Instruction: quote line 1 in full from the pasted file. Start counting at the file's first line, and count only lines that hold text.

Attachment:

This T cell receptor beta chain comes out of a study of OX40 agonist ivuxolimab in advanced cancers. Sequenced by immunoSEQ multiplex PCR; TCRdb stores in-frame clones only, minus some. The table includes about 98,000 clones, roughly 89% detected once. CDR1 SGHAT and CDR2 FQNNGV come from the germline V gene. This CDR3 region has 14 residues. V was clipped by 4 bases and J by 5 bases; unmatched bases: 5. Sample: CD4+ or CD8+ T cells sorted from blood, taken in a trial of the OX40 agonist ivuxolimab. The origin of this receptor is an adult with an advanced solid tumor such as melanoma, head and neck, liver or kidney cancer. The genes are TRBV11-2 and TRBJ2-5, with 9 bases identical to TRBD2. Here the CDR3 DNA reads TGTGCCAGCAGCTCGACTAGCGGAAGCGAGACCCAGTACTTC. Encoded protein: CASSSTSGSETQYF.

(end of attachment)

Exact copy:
This T cell receptor beta chain comes out of a study of OX40 agonist ivuxolimab in advanced cancers. Sequenced by immunoSEQ multiplex PCR; TCRdb stores in-frame clones only, minus some. The table includes about 98,000 clones, roughly 89% detected once. CDR1 SGHAT and CDR2 FQNNGV come from the germline V gene. This CDR3 region has 14 residues. V was clipped by 4 bases and J by 5 bases; unmatched bases: 5. Sample: CD4+ or CD8+ T cells sorted from blood, taken in a trial of the OX40 agonist ivuxolimab. The origin of this receptor is an adult with an advanced solid tumor such as melanoma, head and neck, liver or kidney cancer. The genes are TRBV11-2 and TRBJ2-5, with 9 bases identical to TRBD2. Here the CDR3 DNA reads TGTGCCAGCAGCTCGACTAGCGGAAGCGAGACCCAGTACTTC. Encoded protein: CASSSTSGSETQYF.